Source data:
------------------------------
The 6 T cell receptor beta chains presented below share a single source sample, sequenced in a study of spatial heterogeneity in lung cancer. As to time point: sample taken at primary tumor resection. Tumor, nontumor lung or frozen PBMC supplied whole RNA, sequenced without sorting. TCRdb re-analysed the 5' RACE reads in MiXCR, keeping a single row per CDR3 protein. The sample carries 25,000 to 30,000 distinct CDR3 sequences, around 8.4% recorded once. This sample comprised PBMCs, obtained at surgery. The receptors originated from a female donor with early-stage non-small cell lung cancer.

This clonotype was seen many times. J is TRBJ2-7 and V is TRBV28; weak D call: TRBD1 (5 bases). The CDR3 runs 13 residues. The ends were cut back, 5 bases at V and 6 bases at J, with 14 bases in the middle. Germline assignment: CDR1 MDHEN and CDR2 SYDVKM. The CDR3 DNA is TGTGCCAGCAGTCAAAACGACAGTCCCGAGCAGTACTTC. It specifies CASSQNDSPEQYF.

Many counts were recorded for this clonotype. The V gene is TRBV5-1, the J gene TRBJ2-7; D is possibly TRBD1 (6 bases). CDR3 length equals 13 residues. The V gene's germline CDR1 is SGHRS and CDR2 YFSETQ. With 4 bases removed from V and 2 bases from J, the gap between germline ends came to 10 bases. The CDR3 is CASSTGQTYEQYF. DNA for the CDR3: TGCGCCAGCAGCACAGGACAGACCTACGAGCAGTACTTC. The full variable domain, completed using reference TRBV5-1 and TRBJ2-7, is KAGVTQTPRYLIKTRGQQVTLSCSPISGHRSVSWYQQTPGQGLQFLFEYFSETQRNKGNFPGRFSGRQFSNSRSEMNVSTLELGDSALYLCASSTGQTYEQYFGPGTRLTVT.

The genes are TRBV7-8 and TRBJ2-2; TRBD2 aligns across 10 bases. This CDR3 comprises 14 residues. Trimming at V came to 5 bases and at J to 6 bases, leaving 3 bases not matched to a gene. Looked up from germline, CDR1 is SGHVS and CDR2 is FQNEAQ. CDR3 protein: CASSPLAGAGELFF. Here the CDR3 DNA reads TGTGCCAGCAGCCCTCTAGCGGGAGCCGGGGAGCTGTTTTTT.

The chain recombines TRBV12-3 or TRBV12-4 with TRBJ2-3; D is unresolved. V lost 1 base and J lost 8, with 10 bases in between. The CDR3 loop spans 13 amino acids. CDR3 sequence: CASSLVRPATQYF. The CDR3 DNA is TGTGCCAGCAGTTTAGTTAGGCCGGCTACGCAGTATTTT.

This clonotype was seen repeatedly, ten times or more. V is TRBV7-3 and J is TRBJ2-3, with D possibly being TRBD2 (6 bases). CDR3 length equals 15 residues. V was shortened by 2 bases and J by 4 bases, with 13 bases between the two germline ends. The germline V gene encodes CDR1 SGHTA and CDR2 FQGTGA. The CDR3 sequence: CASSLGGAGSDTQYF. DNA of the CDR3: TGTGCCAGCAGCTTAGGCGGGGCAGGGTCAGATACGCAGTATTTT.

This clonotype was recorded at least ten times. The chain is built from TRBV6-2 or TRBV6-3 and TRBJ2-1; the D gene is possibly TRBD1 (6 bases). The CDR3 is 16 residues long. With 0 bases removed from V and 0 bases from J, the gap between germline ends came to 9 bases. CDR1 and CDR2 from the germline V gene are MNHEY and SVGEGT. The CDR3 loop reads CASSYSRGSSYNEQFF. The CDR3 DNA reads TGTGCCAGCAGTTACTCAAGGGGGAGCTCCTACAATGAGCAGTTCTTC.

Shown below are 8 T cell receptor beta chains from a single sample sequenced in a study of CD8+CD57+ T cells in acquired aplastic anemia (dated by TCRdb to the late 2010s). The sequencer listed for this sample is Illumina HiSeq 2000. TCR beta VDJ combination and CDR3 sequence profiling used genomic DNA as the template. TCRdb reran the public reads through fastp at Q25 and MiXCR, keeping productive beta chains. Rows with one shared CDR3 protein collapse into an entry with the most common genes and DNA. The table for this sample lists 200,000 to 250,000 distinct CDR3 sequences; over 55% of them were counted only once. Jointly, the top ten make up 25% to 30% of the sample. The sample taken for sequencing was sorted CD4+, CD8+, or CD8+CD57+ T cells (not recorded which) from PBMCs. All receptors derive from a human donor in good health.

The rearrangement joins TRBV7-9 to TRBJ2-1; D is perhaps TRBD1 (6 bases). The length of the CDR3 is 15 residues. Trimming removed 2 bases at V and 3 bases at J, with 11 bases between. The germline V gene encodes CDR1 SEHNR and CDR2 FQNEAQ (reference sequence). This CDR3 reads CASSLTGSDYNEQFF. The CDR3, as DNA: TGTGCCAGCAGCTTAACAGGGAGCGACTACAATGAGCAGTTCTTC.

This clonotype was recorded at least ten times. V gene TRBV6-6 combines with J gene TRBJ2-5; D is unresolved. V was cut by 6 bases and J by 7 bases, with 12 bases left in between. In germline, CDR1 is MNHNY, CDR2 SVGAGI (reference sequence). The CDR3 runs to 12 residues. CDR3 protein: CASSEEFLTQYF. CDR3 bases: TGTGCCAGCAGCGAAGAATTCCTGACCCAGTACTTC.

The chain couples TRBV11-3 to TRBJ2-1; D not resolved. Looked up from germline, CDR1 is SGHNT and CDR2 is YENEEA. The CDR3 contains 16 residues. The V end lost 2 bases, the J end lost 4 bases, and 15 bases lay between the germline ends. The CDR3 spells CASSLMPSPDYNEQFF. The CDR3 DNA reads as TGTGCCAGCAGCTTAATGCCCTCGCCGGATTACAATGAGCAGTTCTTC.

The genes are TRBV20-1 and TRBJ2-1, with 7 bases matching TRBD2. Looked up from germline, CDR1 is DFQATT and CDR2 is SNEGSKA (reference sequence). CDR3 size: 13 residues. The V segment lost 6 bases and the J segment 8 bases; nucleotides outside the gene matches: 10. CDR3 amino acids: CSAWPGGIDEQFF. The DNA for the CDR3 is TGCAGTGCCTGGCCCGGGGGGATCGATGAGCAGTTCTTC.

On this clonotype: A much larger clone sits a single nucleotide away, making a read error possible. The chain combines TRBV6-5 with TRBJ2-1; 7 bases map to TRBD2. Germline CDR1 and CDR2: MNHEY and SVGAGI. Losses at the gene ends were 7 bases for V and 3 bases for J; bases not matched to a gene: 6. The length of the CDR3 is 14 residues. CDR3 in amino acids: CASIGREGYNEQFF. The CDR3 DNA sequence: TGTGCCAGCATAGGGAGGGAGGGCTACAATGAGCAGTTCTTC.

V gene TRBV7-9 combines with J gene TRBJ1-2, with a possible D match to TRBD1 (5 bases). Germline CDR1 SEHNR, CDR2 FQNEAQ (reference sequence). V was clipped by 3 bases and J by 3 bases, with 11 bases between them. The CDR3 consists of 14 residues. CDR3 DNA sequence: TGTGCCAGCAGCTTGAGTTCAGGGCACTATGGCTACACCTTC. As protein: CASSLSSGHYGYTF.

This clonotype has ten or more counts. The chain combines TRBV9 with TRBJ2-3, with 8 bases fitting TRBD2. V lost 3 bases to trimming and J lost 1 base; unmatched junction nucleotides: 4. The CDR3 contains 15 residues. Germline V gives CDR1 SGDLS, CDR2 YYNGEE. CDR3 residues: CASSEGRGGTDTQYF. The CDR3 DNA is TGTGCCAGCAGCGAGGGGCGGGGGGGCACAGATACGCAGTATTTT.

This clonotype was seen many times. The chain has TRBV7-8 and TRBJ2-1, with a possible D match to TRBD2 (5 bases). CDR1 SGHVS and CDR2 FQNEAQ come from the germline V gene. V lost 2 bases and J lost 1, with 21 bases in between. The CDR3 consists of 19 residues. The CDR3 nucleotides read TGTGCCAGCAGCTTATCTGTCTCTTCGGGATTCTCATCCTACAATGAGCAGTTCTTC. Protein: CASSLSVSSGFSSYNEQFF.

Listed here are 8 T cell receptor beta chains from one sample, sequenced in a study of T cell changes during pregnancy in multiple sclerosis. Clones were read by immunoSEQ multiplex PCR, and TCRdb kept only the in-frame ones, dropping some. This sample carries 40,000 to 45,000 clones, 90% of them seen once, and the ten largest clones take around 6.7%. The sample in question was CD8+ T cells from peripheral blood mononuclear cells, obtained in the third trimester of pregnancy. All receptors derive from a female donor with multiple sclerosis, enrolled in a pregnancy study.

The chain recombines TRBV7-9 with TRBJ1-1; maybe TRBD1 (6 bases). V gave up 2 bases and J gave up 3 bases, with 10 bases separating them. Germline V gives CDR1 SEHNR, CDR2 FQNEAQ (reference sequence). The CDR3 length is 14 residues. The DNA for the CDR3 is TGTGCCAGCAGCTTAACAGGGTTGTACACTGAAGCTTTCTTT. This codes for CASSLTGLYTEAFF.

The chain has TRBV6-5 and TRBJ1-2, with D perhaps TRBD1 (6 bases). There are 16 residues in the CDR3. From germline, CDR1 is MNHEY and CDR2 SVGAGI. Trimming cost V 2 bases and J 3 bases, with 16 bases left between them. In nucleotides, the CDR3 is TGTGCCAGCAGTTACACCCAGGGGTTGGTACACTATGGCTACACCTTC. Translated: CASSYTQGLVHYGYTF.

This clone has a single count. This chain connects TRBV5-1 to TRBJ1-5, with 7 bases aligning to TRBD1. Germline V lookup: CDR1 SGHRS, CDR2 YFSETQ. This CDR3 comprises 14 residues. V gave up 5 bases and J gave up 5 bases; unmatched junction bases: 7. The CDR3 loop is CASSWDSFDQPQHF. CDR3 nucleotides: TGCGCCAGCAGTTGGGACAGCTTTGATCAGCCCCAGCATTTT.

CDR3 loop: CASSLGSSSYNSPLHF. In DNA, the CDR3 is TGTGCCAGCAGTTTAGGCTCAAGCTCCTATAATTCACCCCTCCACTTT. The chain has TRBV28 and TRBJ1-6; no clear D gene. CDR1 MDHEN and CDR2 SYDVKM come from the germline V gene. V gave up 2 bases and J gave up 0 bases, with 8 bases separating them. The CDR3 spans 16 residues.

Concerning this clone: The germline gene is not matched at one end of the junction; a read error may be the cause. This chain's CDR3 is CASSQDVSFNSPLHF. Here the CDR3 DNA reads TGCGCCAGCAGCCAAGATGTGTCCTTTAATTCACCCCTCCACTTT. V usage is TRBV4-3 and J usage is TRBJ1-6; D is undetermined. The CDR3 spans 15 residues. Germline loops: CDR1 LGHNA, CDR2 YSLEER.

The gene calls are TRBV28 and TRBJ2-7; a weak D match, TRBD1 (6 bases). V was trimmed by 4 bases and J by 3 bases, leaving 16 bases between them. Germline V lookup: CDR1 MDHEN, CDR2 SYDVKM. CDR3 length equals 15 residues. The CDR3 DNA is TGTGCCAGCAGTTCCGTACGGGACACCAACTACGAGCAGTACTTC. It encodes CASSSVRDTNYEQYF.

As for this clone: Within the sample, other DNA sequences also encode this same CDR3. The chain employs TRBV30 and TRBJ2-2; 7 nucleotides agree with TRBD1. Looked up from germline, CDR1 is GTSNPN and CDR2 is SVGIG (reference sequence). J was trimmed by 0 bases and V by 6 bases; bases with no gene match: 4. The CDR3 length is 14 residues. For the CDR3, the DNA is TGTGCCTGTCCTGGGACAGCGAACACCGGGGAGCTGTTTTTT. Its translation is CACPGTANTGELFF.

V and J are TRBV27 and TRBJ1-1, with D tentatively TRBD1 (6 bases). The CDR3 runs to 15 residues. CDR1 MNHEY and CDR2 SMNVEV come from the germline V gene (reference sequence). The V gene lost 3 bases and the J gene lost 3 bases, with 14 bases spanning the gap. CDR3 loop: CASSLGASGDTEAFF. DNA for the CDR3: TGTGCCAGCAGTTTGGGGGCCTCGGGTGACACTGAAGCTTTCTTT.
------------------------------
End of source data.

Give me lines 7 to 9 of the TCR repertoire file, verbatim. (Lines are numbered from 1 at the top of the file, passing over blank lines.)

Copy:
This clonotype was recorded at least ten times. The chain is built from TRBV6-2 or TRBV6-3 and TRBJ2-1; the D gene is possibly TRBD1 (6 bases). The CDR3 is 16 residues long. With 0 bases removed from V and 0 bases from J, the gap between germline ends came to 9 bases. CDR1 and CDR2 from the germline V gene are MNHEY and SVGEGT. The CDR3 loop reads CASSYSRGSSYNEQFF. The CDR3 DNA reads TGTGCCAGCAGTTACTCAAGGGGGAGCTCCTACAATGAGCAGTTCTTC.

Shown below are 8 T cell receptor beta chains from a single sample sequenced in a study of CD8+CD57+ T cells in acquired aplastic anemia (dated by TCRdb to the late 2010s). The sequencer listed for this sample is Illumina HiSeq 2000. TCR beta VDJ combination and CDR3 sequence profiling used genomic DNA as the template. TCRdb reran the public reads through fastp at Q25 and MiXCR, keeping productive beta chains. Rows with one shared CDR3 protein collapse into an entry with the most common genes and DNA. The table for this sample lists 200,000 to 250,000 distinct CDR3 sequences; over 55% of them were counted only once. Jointly, the top ten make up 25% to 30% of the sample. The sample taken for sequencing was sorted CD4+, CD8+, or CD8+CD57+ T cells (not recorded which) from PBMCs. All receptors derive from a human donor in good health.

The rearrangement joins TRBV7-9 to TRBJ2-1; D is perhaps TRBD1 (6 bases). The length of the CDR3 is 15 residues. Trimming removed 2 bases at V and 3 bases at J, with 11 bases between. The germline V gene encodes CDR1 SEHNR and CDR2 FQNEAQ (reference sequence). This CDR3 reads CASSLTGSDYNEQFF. The CDR3, as DNA: TGTGCCAGCAGCTTAACAGGGAGCGACTACAATGAGCAGTTCTTC.